Last March’s rate increase ranged from 10-21 percent depending on the ticket packages that are purchased. The community center manager indicated that she could support another rate increase, but at perhaps half the rate of the one passed last March (something like 5-10%). The center director told the council that a lot of older citizens who used the center got mad at the new rate and stopped coming. However, she said most people realize what a good deal the center really is. They also know that the community center is heads and shoulders better than many private health and fitness clubs which charge a lot more. The director said revenues are up this year over last. So the rate increase is doing the trick, finding that “price point” the community will tolerate.

The new rates will likely take effect in early March and will likely rise 5 – 10% depending on the package.. A public hearing on it will be held between now and then.

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 Posted by at 12:29 AM
Sep 182012
 


Big Creek Reservoir – Toxic Algae Bloom

RESTRICTED USE POSTING DUE TO BLUE-GREEN ALGAE BLOOM
CITY OF NEWPORT UPPER AND LOWER BIG CREEK RESERVOIRS

The following news release outlines the fact that the Big Creek Reservoirs have had an outbreak of a toxic algae bloom and for people to stay out of the water. Don’t fish, don’t swim, don’t let your dogs play or swim in the water. But the release also says that the city’s water purification plant removes the algae and any toxins and that city water is perfectly safe to drink and for all other normal uses.

The Big Creek reservoir system is experiencing a bloom of blue-green algae due to the dry weather conditions. The algae present in the water sampled from Big Creek Reservoir #1 is called Microcystis aeruginosa and is a potential cyanotoxin producer of the peptide liver toxin group called microcystins. The number of cells found in the Big Creek Reservoir #1 sample is higher than the number the Oregon Department of Health recognizes for posting of a health advisory.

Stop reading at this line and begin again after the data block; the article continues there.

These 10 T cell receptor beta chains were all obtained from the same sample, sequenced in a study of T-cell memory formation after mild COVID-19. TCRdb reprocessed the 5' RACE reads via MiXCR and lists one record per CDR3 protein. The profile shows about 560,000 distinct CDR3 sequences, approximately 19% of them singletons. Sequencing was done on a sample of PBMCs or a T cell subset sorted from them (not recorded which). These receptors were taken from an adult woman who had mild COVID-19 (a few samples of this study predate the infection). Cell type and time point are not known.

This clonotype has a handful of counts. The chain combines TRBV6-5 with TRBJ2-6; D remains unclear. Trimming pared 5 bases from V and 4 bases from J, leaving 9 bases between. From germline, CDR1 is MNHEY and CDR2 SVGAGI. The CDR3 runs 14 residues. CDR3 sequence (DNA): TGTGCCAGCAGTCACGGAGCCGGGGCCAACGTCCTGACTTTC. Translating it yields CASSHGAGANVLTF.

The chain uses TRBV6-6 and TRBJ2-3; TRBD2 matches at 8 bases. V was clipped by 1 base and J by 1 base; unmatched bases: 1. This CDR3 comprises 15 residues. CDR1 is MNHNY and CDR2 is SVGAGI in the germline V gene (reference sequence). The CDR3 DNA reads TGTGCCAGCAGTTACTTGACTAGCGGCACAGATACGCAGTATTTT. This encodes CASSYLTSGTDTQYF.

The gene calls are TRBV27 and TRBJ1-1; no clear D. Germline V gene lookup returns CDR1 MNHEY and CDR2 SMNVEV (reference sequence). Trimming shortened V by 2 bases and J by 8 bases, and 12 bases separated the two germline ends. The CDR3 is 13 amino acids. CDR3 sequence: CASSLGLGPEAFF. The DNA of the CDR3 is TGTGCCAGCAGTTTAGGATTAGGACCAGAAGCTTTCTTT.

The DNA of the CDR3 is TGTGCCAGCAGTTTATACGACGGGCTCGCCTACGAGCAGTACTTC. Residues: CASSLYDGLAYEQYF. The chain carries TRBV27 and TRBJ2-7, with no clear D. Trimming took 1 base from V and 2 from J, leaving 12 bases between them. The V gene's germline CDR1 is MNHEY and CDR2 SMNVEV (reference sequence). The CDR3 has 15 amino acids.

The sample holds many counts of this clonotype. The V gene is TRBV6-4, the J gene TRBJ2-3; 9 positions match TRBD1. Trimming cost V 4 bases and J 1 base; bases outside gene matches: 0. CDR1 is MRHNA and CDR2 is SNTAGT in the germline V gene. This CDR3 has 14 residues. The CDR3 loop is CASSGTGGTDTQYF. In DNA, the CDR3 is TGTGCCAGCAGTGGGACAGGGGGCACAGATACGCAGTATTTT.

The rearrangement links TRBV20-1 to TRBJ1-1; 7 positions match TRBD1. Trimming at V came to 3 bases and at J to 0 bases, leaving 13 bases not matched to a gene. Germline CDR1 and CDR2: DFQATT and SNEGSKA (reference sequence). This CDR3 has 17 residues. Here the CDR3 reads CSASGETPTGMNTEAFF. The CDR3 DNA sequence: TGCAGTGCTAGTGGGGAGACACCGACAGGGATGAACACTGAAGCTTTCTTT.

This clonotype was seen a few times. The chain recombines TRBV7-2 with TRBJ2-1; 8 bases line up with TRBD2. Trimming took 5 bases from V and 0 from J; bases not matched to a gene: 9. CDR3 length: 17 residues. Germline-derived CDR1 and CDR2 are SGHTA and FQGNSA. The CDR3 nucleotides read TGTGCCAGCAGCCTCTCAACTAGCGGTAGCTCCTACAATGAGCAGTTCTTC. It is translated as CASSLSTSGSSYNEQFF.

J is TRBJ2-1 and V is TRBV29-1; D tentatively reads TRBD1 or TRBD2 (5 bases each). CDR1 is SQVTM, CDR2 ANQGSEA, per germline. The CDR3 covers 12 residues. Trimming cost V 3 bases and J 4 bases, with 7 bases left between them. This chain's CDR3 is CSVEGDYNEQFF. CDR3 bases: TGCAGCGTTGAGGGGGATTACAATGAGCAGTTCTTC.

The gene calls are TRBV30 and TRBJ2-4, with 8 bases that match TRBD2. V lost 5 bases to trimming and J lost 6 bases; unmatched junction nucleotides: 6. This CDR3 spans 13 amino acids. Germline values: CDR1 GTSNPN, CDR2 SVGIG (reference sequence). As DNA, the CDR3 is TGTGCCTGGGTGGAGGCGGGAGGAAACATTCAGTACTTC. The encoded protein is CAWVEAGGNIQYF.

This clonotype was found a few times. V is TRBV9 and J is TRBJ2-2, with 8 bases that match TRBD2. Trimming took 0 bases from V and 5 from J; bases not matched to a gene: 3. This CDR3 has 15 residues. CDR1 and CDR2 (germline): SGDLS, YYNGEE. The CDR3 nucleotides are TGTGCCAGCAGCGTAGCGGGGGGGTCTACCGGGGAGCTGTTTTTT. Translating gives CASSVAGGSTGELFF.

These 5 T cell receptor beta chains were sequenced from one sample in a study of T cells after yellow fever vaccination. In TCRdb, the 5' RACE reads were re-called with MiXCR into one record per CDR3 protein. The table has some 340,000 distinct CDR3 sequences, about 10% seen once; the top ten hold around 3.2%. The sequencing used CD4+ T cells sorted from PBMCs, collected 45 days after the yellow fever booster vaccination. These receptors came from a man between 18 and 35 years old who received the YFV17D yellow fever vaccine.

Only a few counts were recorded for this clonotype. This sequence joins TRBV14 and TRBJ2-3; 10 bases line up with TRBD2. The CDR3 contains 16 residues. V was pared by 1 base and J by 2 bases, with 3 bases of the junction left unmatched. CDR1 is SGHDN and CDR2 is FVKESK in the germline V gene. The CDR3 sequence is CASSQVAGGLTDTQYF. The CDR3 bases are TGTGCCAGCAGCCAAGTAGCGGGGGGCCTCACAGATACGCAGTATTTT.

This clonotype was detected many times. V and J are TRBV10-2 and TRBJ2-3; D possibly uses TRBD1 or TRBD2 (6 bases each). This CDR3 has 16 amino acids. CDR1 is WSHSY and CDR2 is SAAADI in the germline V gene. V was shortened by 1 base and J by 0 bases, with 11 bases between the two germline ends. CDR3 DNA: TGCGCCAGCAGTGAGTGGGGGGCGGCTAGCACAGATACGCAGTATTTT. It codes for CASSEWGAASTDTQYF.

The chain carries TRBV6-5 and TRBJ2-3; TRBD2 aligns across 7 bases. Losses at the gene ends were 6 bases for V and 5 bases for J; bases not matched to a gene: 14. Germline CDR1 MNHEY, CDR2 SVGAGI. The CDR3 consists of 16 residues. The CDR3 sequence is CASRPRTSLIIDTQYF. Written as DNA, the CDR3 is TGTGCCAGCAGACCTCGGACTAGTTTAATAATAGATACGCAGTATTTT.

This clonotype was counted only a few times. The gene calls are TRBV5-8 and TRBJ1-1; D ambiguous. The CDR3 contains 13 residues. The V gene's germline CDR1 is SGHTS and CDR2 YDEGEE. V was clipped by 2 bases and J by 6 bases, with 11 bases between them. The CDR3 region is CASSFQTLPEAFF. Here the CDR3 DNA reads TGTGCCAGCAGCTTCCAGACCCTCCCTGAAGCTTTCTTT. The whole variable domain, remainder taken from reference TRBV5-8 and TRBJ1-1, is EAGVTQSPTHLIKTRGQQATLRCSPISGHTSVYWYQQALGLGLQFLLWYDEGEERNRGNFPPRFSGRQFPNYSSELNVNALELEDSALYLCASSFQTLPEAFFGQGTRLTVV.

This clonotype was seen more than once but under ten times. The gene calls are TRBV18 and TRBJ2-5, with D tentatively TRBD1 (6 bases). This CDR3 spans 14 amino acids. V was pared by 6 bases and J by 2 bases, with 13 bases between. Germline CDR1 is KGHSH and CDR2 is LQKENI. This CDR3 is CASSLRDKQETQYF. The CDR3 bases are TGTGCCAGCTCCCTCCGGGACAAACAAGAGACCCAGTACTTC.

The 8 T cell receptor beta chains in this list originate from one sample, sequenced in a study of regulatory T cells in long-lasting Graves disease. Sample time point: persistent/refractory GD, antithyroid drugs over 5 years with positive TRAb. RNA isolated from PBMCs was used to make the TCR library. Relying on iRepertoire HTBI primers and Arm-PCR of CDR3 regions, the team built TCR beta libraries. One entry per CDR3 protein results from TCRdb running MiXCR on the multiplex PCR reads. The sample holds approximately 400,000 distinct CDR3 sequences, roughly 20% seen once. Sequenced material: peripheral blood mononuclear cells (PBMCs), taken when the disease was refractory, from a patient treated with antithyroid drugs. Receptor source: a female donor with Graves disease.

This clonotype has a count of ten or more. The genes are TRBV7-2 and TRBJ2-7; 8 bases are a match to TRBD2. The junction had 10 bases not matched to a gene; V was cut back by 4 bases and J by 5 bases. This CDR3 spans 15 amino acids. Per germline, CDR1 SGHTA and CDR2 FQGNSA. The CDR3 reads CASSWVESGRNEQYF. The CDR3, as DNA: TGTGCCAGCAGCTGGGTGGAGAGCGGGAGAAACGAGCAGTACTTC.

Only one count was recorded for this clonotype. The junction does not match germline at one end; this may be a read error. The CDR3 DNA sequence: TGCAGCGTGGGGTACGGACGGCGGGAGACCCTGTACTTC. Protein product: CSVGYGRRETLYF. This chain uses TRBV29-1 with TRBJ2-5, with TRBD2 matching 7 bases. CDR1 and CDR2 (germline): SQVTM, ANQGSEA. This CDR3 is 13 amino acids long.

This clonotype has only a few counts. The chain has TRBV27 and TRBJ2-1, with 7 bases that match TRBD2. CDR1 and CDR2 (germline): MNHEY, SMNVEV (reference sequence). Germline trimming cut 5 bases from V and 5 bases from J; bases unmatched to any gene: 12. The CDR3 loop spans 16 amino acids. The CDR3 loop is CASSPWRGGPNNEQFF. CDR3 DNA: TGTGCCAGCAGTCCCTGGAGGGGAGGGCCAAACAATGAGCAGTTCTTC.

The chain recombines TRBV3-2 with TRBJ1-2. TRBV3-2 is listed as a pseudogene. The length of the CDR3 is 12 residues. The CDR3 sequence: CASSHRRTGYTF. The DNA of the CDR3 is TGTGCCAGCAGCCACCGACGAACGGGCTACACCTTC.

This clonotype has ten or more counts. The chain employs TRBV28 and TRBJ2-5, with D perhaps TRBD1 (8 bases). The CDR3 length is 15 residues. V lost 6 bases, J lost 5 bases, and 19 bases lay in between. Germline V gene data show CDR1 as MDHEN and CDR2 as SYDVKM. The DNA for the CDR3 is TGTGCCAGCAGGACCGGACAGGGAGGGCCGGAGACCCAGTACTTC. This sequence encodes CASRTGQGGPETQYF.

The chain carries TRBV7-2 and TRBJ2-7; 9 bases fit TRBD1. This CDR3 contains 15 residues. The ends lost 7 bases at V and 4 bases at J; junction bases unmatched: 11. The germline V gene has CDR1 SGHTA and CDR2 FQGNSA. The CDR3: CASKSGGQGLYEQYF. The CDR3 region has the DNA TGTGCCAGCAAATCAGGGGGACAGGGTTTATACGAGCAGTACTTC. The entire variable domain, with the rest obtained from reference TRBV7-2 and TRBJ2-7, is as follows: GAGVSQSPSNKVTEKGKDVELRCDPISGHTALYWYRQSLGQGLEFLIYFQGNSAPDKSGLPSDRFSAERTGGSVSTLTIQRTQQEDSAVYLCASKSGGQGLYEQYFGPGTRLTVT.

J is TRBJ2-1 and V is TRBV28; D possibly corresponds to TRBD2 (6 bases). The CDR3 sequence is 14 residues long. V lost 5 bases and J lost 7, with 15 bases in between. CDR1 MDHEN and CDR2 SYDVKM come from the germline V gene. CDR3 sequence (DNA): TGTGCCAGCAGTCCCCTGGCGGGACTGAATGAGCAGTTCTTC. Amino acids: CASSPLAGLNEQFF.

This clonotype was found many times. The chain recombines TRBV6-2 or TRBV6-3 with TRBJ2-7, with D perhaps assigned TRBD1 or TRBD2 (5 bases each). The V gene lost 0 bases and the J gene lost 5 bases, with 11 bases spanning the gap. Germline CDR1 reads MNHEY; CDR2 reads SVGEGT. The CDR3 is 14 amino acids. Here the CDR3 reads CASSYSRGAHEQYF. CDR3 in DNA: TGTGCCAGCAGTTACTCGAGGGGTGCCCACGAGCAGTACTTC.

The City’s water treatment system removes the algae and potential toxins and the City’s drinking water is safe to drink. However direct contact with the algae in the raw untreated water by fishing, swimming, or other recreational activities is potentially harmful to humans and animals.

Therefore, a health advisory is being placed upon both the upper and lower Big Creek Reservoirs restricting all recreational use. The reservoirs will be posted with signs advising the public of the potential health hazards and the water will be tested weekly to monitor status of the bloom. Please do not allow yourself or your pets to come into contact with the water in the reservoir until further testing indicates that the algae bloom has run its course and the water is safe again for recreational use.

Contact Public Works Director, Tim Gross, (541.574.3369) or Water Treatment Plant Supervisor, Steve Stewart, (541.265.7421) with questions. Thank you.

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 Posted by at 1:56 PM
Sep 182012
 

Nightingales deliver care bags for cancer patients

Retired & Senior Volunteer Program (RSVP) of Lincoln County Nightingales committee recently delivered more than 50 comfort bags for cancer patients within the local community. Twenty-five of the bags were delivered to Samaritan Pacific Communities Hospital.
Each comfort bag is unique and filled with donated items meant to bring some solace to cancer patients while undergoing treatment. Donations have been generously made by local organizations, including but not limited to:
*Blankets and hats made by Oceanview Senior Living residents
*Blankets made by Wal-Mart employees
*Prayer Angels donated by Diamonds by the Sea
*Bags and survival pins from The American Cancer Society
*Cash donations for bags from Oregon Coast Aquarium employees and volunteers
*Rebecca Fransham, Outpatient Treatment Center and Lisa Ely, Marketing and Public Relations, graciously accepted the comfort bags on behalf of the hospital.

“When I saw the committee members carrying in 25 care bags packed full of wonderful items I couldn’t help but feel the love and thoughtful attention put in to each and every care bag. What a heartwarming surprise for the patients,” said Ely.